When Lauren Aghabozorgi got news that she had been in contact with somebody with COVID-19 on Jan. 2, she immediately went into isolation.
But a couple of days later, she decided to confirm she had reason to quarantine. So she headed out for a PCR test at a nearby clinic in northern Montreal.
"As I was waiting for results, which I never got, I completed an isolation of about 10 days at home," she said.
Aghabozorgi attended online classes, but stayed inside. She didn't even go to get groceries, despite never getting results.
She got an email this week, roughly 14 days after the test, telling her that the sample was tossed out because it couldn't be analyzed in time.
"I am not surprised," she said, but it left her disappointed in the health-care system.
The health agency in northern Montreal, CIUSSS du Nord-de-l'Île-de-Montréal, said in a news release Wednesday that laboratory limits were exceeded between Jan. 3 and 7, resulting in the loss of 5,462 COVID-19 tests because they could not be analyzed within 72 hours.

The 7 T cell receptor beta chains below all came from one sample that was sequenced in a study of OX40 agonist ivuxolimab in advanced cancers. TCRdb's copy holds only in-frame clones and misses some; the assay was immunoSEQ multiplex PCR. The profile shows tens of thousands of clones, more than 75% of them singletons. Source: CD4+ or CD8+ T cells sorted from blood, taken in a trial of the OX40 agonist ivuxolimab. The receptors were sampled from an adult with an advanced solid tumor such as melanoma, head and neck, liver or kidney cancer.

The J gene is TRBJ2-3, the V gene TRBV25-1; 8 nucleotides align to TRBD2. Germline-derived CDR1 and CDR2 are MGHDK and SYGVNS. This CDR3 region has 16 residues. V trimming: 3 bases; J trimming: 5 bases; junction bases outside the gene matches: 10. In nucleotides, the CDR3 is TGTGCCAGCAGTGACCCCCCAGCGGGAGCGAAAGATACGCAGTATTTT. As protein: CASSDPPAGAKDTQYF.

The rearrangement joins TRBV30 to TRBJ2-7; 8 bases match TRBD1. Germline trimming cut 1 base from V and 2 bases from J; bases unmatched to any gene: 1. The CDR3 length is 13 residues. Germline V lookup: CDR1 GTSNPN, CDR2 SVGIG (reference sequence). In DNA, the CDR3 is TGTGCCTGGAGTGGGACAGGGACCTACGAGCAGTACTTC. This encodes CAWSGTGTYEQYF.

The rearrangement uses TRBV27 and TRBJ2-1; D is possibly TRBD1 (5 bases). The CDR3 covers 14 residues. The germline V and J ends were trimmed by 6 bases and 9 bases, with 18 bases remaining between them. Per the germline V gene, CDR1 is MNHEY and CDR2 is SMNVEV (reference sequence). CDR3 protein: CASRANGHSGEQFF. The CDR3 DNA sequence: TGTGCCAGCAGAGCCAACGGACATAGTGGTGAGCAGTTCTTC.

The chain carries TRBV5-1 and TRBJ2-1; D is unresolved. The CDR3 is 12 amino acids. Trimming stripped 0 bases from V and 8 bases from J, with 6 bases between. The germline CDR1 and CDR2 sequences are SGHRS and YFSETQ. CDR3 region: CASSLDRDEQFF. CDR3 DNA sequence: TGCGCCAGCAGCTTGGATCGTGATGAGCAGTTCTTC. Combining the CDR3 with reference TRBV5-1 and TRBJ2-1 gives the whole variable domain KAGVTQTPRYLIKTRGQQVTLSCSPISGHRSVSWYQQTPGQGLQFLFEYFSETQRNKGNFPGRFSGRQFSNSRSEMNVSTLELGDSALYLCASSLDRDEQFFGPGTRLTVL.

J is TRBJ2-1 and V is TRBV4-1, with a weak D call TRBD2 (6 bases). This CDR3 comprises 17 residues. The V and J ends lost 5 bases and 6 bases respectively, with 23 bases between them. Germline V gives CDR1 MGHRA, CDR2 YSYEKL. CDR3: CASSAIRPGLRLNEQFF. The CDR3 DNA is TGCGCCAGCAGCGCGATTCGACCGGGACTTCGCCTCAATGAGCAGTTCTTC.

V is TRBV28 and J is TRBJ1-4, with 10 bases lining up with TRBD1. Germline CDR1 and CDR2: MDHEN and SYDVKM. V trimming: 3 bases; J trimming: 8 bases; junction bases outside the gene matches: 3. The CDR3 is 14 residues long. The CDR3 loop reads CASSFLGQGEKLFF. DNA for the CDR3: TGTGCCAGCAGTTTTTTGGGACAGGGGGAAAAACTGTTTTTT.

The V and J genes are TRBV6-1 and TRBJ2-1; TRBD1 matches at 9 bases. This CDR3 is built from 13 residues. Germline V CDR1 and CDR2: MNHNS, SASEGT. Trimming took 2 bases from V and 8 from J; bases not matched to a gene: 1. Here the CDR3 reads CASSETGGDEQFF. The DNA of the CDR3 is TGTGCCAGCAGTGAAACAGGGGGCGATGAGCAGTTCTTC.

'We sincerely apologize'
The agency says the sharp increase in demand for screenings at the start of the year, coupled with successive equipment failures, were behind the mishap.
The samples were destroyed and the users concerned were informed, the release said.
"We sincerely apologize for any inconvenience this may have caused our users," the CIUSSS said.
At-risk patients are encouraged to get re-tested if they still have symptoms, but everybody else can take a rapid test if they have symptoms, the release said.
Aghabozorgi said she was still left wondering if she had COVID or not, and was unsure if she should get her booster shot. Quebec had previously encouraged people who had been infected to wait at least eight weeks before getting a vaccine dose.
People like Aghabozorgi can go get the shot, according to Quebec Public Health.
The province said last week that anyone who wishes to get a booster, including those who recently had COVID-19, should get one "as soon as possible" to have better protection against the Omicron variant.
Faced with tens of thousands of people seeking PCR tests on a daily basis and a dwindling quantity of screening supplies, Quebec public health announced on Jan. 5 that it was putting an end to testing the general public for the coronavirus.
That's around the same time around the same time Aghabozorgi went to get screened.